2017: “Exhibitionism,” the first-ever major exhibit devoted to the Rolling Stones, made a stop at Navy Pier from April 15 through July 30 as part of an international tour that took it to such cities as Tokyo and London. The nearly 18,000-square-foot show featured more than 500 objects from the legendary band’s private archives, including musical instruments, onstage and offstage apparel and personal diaries. It also included a screening room and interactive recording studio.

Takashi Murakami created an octopus-inspired character to celebrate the opening of “Takashi Murakami: The Octopus Eats Its Own Leg” at the Museum of Contemporary Art in Chicago.

Takashi Murakami created an octopus-inspired character to celebrate the opening of “Takashi Murakami: The Octopus Eats Its Own Leg” at the Museum of Contemporary Art in Chicago.

© 2017 TakashiMurakami/Kaikai Kiki Co., Ltd. All Rights Reserved

2017: The appeal of Takashi Murakami, a neo-pop artist who blurs the boundaries so-called high and low art, goes well beyond the fine arts world. The MCA presented the artist’s first major retrospective in 10 years, a June 6 to Sept. 24 show that attracted 205,000 people — the most of any of the institution’s shows during the decade. Sub-titled “The Octopus Eats Its Own Leg,” it featured paintings brimming with his bright, smiley-face flowers as well as works with a darker dimension, some drawing on Japanese history.

2018: Consisting of 46 groundbreaking exhibitions and dozens of other offerings, “Art Design Chicago” celebrated Chicago’s role as a catalyst and incubator for innovations in art and design. Spearheaded by the Terra Foundation for American Art, the yearlong initiative involved 95 cultural organizations throughout the city and beyond, including the Art Institute, Chicago History Museum and National Museum of Mexican Art, and attracted 2.5 million participants. The project helped bring attention to major accomplishments across a range of disciplines that have sometimes been overshadowed by what was happening on the two coasts.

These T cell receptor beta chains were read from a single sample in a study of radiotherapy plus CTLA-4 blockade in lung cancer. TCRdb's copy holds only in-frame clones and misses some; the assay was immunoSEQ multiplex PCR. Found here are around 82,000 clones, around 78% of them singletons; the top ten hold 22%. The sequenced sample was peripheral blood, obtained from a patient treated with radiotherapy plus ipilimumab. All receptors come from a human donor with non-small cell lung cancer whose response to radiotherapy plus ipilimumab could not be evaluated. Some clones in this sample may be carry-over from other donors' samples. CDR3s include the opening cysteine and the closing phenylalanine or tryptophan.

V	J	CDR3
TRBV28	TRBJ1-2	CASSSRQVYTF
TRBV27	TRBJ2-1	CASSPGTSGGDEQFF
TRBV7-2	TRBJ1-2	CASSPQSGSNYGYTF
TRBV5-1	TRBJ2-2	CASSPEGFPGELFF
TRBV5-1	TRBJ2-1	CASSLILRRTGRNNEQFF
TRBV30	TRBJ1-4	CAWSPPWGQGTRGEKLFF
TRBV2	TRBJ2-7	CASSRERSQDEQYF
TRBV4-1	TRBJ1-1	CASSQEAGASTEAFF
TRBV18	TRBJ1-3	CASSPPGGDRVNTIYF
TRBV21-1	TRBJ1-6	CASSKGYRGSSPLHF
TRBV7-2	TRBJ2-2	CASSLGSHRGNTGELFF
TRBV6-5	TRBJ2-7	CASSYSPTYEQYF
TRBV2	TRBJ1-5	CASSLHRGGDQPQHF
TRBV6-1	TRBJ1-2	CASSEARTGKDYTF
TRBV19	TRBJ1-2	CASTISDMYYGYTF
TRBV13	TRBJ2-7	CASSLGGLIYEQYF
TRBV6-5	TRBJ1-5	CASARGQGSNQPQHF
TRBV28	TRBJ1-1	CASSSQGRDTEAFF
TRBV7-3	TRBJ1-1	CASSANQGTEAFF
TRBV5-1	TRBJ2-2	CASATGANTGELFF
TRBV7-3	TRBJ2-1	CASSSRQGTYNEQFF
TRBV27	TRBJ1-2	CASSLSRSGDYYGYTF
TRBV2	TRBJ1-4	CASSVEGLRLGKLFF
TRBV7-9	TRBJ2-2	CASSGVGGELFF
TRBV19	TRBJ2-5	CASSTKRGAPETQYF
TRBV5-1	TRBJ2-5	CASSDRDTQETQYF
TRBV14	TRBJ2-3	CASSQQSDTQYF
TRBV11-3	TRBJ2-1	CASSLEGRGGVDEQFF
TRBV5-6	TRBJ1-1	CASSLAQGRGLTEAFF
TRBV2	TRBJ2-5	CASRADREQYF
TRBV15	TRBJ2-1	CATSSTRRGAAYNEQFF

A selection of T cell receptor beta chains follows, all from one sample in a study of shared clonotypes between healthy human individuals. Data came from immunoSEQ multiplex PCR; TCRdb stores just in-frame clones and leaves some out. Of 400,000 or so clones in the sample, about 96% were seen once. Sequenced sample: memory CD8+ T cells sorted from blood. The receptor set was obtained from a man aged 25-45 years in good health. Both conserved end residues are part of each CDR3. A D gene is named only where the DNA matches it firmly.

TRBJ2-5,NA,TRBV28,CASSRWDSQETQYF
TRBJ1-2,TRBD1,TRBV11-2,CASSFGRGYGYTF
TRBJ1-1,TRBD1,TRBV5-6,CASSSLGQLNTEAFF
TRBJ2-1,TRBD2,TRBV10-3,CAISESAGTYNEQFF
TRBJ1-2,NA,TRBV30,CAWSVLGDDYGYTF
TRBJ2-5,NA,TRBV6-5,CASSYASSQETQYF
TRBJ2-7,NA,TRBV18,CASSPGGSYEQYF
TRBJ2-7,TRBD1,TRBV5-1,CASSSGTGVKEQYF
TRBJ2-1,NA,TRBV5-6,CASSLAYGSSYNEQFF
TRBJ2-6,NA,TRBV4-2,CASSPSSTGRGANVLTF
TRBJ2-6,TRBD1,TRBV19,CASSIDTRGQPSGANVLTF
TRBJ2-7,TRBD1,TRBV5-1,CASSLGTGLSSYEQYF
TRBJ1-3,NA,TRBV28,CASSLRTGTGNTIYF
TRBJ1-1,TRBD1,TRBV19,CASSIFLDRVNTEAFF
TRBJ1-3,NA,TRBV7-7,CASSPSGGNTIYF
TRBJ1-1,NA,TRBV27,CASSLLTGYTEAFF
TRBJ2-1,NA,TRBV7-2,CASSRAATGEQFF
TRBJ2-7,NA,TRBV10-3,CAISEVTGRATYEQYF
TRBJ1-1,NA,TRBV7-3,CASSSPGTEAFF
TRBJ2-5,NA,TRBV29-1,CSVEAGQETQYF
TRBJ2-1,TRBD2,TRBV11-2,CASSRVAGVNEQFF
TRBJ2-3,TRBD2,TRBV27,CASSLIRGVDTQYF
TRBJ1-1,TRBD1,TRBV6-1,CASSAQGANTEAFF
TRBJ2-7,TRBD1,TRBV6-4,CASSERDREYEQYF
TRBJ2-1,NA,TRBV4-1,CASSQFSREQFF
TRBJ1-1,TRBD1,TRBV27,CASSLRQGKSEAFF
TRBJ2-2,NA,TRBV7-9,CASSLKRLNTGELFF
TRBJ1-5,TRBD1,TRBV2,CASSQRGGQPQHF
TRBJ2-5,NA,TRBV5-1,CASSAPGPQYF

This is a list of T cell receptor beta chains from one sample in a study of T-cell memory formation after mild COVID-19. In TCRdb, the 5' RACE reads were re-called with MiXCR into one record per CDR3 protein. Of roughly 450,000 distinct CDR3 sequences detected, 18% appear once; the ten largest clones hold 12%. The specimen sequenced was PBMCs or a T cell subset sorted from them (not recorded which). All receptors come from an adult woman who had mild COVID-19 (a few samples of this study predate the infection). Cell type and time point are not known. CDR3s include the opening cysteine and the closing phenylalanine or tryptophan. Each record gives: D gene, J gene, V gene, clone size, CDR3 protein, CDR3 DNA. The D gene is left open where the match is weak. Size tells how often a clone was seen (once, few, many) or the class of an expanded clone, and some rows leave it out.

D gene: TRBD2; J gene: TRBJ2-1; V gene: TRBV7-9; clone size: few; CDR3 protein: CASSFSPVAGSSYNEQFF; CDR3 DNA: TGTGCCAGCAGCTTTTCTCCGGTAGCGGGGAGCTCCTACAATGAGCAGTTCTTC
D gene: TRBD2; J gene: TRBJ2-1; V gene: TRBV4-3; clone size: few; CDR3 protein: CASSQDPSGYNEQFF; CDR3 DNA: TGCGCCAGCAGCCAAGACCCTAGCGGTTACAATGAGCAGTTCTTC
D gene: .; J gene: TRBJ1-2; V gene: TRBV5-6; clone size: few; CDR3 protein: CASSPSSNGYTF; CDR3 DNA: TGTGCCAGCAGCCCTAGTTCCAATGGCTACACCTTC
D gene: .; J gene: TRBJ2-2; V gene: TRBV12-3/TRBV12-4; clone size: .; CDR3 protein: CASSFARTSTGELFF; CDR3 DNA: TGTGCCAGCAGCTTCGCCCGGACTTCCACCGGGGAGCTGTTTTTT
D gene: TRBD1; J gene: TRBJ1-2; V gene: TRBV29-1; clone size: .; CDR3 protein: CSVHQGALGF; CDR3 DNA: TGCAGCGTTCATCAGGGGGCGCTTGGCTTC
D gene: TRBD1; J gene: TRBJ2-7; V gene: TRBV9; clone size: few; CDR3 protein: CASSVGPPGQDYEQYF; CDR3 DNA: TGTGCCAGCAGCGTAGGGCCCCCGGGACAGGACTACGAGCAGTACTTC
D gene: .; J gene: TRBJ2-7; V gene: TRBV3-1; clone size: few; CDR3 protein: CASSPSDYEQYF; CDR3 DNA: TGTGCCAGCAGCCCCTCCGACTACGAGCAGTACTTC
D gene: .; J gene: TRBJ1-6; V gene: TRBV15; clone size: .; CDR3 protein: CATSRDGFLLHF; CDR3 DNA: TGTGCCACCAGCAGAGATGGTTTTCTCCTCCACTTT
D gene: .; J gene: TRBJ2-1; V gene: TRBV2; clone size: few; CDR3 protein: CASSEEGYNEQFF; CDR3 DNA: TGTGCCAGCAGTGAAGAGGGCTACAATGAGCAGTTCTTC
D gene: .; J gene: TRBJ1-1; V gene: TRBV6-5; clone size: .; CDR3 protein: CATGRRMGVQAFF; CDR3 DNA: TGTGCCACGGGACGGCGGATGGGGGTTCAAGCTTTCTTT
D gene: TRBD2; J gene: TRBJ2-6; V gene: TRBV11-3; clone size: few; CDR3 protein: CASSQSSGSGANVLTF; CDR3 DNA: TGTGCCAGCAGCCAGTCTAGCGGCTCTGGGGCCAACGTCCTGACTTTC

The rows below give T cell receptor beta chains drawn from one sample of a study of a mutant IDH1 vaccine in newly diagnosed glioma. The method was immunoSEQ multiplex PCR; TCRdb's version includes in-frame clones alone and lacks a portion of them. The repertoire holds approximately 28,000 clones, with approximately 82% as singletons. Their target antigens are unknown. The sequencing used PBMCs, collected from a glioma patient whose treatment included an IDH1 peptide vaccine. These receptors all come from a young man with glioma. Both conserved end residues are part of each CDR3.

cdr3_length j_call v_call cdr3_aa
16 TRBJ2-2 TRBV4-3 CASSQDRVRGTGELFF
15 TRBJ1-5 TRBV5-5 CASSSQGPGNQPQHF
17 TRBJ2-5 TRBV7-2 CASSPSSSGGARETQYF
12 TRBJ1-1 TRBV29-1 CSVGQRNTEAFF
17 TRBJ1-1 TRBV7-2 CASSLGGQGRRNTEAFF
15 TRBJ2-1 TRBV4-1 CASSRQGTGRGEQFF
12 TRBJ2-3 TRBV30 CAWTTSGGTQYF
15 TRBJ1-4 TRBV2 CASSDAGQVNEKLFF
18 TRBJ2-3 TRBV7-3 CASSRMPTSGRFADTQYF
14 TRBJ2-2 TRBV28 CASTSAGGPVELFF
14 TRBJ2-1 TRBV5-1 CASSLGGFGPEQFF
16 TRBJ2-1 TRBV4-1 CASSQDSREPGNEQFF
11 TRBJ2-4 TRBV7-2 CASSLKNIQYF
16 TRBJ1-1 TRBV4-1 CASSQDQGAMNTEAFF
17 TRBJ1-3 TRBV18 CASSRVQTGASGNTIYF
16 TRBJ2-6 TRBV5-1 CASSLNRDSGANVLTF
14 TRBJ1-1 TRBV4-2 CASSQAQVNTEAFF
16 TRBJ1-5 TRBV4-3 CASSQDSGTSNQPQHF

SUE, the world’s biggest and most complete T. rex, was a key addition to the Griffin Dinosaur Experience at the Field Museum in 2018.

SUE, the world’s biggest and most complete T. rex, was a key addition to the Griffin Dinosaur Experience at the Field Museum in 2018.

Martin Baumgaertner

2018: The Field Museum’s Dec. 21 unveiling of its dramatic reinstallation of SUE, the world’s biggest and most complete T. rex, was a key addition to the Griffin Dinosaur Experience, arguably the institution’s most far-reaching project of the decade. The undertaking, which also included the introduction of a 122-foot-long cast of the largest dinosaur yet found, Máximo the Titanosaur, and a reimagining of Stanley Field Hall, was funded through a $16.5 million gift from the Kenneth C. Griffin Charitable Fund. SUE was moved into a special 5,100-square-foot suite, which includes a narrated light that highlights specific bones on the dinosaur’s skeleton.

Installation shot of Hairy Who, 2018. The Art Institute of Chicago.

Installation shot of Hairy Who, 2018. The Art Institute of Chicago.

Courtesy The Art Institute of Chicago

2018-19: In the mid-1960s, six largely unknown artists got together for a show at the Hyde Park Art Center, adopting a strange but unforgettable name for their loose-knit group — Hairy Who. It became something of an instant sensation, with an off-kilter, Chicago-centric style that bucked prevailing national art trends. The Art Institute of Chicago paid tribute Sept. 26-Jan. 6 to the short-lived but hugely influential collective, spotlighting it in what the museum billed as the “first-ever major survey exhibition.”

Honorable mentions:

  • 2019 – An MCA exhibition devoted to Virgil Abloh, a Chicago-based dynamo working across fashion, art, design and music, drew the institution’s third-highest viewership of the decade.
  • 2019 – The Oriental Institute, a world-renowned archeological research center and museum at the University of Chicago, marked its 100th anniversary with the completion of a $3 million overhaul its 16,000-square-foot galleries and related events.

Kyle MacMillan is a local freelance writer.